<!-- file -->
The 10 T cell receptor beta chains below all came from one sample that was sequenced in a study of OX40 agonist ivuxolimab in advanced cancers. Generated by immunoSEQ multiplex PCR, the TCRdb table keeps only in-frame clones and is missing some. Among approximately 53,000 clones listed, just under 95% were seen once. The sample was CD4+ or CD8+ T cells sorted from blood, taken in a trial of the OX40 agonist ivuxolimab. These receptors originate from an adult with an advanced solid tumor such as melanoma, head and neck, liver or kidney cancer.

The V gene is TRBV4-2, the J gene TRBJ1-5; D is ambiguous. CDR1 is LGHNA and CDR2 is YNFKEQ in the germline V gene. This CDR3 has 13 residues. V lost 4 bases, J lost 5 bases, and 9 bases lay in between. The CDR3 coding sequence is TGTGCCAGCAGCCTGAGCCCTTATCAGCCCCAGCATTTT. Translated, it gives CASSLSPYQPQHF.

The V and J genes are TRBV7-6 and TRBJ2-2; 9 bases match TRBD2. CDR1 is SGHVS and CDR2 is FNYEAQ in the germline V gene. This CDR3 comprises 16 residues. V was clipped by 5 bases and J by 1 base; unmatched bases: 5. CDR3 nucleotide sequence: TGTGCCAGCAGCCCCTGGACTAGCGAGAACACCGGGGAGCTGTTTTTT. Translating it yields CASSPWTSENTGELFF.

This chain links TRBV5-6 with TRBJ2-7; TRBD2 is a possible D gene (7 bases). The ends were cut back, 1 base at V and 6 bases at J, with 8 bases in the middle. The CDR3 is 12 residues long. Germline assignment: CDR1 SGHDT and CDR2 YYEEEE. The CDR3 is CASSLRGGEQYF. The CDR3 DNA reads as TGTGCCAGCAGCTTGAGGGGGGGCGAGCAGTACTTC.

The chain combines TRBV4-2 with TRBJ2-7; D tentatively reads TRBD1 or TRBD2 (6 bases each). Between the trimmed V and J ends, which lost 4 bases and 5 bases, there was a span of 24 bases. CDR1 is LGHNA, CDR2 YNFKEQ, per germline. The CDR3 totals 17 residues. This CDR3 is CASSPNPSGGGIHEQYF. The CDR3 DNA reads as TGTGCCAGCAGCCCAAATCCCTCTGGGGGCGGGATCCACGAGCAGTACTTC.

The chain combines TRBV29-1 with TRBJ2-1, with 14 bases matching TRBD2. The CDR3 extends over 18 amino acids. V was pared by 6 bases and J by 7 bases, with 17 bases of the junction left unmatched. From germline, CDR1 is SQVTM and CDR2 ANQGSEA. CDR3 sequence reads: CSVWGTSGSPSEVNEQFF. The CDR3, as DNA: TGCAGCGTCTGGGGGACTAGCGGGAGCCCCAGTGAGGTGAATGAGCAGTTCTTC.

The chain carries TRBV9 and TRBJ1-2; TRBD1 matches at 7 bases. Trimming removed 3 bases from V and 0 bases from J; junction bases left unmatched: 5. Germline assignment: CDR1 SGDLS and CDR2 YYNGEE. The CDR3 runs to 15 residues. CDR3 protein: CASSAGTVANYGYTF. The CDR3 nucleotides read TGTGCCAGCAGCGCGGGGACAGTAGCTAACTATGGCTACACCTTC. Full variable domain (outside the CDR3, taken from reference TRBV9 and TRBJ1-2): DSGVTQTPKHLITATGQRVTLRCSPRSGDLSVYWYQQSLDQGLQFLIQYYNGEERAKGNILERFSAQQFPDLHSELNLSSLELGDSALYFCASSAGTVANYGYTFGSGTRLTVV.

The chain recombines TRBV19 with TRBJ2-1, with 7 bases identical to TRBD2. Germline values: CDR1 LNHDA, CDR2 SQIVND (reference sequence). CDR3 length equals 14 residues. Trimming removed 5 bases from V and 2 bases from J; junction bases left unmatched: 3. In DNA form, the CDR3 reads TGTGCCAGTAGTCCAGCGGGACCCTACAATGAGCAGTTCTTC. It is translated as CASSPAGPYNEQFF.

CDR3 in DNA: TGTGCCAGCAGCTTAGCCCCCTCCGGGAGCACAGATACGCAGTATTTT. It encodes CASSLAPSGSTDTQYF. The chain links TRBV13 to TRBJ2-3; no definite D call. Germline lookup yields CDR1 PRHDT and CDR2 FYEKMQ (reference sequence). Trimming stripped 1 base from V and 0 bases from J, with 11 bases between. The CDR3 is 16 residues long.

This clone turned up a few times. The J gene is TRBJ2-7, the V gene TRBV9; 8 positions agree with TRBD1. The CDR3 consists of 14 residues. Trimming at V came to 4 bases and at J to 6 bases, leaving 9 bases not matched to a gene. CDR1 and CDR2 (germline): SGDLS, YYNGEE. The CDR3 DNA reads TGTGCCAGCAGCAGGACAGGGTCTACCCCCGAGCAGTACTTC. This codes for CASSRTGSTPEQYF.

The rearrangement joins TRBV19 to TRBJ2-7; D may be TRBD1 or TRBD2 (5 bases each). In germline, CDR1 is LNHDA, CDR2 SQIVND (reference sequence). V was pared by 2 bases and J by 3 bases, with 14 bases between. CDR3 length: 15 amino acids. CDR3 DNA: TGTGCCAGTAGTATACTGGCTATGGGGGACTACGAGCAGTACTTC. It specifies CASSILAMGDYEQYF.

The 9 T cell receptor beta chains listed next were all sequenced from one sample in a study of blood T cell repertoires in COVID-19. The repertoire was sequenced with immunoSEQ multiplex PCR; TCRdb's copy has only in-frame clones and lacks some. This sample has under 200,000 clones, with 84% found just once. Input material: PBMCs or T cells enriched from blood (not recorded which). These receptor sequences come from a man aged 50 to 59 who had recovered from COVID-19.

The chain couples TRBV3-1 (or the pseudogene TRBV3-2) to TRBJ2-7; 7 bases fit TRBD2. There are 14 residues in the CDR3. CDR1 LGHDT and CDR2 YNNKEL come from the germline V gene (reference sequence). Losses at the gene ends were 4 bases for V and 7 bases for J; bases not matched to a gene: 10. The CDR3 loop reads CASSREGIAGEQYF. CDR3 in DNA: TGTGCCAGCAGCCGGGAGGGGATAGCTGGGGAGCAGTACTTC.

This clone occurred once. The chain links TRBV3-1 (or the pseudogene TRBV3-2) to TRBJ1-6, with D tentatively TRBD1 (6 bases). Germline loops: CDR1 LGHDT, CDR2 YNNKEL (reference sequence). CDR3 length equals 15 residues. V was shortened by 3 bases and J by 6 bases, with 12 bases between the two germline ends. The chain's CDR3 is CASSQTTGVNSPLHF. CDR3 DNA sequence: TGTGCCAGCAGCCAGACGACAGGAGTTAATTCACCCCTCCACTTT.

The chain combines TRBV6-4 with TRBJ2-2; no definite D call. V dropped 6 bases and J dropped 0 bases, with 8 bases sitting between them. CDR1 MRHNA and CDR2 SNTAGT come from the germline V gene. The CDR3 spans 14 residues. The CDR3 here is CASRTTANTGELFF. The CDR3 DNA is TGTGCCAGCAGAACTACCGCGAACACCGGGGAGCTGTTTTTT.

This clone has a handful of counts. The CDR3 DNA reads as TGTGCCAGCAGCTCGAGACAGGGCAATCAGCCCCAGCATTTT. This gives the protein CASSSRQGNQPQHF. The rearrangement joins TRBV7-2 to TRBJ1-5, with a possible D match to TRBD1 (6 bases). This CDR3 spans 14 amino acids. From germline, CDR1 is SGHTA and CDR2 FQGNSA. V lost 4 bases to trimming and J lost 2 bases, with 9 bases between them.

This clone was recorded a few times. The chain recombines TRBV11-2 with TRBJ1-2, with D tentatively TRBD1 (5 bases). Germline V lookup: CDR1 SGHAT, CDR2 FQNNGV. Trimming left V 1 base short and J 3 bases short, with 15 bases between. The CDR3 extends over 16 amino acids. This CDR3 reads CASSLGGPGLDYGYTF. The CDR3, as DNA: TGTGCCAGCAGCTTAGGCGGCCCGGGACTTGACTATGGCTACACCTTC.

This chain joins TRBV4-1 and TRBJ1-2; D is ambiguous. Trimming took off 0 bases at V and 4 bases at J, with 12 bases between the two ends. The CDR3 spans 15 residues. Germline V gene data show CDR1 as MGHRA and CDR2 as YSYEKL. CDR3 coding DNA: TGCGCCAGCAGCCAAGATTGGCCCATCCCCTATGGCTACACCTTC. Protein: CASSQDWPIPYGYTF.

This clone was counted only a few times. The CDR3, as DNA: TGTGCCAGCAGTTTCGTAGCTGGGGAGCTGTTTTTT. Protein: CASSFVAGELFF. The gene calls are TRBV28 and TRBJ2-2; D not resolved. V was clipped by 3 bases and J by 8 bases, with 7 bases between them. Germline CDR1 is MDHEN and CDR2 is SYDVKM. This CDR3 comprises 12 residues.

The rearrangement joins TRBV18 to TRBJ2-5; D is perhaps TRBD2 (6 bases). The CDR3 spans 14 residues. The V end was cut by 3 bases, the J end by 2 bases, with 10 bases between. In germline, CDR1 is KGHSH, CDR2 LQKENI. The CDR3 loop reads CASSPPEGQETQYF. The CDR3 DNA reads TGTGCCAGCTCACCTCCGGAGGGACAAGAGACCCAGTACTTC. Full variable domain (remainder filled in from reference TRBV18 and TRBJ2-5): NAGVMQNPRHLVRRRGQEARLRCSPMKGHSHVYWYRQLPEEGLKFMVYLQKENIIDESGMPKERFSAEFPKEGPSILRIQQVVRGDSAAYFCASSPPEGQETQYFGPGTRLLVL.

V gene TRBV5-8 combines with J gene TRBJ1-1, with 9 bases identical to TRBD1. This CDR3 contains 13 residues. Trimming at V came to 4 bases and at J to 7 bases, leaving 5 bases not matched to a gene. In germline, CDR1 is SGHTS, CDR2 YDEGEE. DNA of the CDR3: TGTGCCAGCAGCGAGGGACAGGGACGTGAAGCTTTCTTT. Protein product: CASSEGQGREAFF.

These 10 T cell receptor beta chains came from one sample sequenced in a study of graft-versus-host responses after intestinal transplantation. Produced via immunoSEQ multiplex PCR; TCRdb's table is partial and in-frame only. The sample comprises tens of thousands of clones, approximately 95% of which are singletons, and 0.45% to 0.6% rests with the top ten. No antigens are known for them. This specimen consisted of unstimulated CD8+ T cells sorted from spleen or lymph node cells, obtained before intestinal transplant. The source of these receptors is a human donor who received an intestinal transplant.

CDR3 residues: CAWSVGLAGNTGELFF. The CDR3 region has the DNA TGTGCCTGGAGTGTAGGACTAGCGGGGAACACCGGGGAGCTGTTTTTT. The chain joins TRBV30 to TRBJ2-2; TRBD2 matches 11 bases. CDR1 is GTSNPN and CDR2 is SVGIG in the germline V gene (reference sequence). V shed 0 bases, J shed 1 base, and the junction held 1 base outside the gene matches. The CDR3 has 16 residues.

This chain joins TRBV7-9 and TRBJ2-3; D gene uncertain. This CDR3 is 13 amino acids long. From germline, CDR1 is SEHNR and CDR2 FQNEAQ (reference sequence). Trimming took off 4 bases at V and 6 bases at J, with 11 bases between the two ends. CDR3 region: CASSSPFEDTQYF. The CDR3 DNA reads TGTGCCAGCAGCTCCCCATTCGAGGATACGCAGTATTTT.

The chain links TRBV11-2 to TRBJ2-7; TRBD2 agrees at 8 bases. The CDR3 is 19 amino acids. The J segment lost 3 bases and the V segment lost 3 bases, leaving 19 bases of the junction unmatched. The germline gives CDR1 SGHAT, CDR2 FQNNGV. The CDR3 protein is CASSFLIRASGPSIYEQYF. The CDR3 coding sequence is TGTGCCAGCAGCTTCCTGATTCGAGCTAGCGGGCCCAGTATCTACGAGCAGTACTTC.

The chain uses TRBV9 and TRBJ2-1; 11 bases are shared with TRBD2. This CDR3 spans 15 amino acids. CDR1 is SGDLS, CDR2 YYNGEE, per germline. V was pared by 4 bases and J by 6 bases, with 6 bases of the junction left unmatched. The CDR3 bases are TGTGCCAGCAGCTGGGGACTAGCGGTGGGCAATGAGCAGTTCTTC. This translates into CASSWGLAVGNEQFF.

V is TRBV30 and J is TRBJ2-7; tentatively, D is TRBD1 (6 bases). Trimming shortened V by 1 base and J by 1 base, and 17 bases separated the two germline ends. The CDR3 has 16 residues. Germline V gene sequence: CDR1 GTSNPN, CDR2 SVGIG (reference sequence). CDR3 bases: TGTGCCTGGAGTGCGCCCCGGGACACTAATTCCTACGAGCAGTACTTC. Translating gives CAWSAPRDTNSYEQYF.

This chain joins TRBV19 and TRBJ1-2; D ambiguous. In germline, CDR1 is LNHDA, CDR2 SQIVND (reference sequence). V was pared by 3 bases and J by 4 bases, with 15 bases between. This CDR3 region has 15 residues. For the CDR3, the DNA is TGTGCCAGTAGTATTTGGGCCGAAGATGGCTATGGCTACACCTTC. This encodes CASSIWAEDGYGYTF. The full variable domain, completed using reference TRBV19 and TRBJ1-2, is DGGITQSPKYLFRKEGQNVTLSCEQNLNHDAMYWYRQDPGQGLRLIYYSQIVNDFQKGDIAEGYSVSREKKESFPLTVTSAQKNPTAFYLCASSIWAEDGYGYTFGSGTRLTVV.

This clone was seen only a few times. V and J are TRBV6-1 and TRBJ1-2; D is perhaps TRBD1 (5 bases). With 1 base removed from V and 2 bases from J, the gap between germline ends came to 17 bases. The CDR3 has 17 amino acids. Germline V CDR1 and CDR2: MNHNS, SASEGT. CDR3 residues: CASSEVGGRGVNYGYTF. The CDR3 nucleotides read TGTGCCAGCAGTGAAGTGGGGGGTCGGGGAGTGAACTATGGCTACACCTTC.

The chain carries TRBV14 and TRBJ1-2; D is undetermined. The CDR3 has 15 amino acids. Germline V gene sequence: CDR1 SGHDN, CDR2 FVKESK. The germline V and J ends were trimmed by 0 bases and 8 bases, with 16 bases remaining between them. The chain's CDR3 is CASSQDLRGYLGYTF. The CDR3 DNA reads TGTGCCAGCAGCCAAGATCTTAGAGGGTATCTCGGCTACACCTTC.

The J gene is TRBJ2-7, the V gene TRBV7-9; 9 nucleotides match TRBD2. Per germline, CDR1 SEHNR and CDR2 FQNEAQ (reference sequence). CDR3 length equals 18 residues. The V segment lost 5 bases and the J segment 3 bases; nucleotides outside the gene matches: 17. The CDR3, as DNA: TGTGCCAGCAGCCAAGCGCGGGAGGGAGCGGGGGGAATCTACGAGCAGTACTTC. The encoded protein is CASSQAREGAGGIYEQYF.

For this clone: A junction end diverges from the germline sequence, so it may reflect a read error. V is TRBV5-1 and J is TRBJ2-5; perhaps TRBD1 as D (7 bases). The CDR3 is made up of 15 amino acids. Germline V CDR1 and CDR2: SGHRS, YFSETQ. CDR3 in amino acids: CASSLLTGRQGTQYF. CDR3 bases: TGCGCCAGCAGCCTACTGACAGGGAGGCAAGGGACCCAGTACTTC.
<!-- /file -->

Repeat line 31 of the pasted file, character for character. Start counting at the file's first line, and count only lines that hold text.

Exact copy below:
The J gene is TRBJ2-7, the V gene TRBV7-9; 9 nucleotides match TRBD2. Per germline, CDR1 SEHNR and CDR2 FQNEAQ (reference sequence). CDR3 length equals 18 residues. The V segment lost 5 bases and the J segment 3 bases; nucleotides outside the gene matches: 17. The CDR3, as DNA: TGTGCCAGCAGCCAAGCGCGGGAGGGAGCGGGGGGAATCTACGAGCAGTACTTC. The encoded protein is CASSQAREGAGGIYEQYF.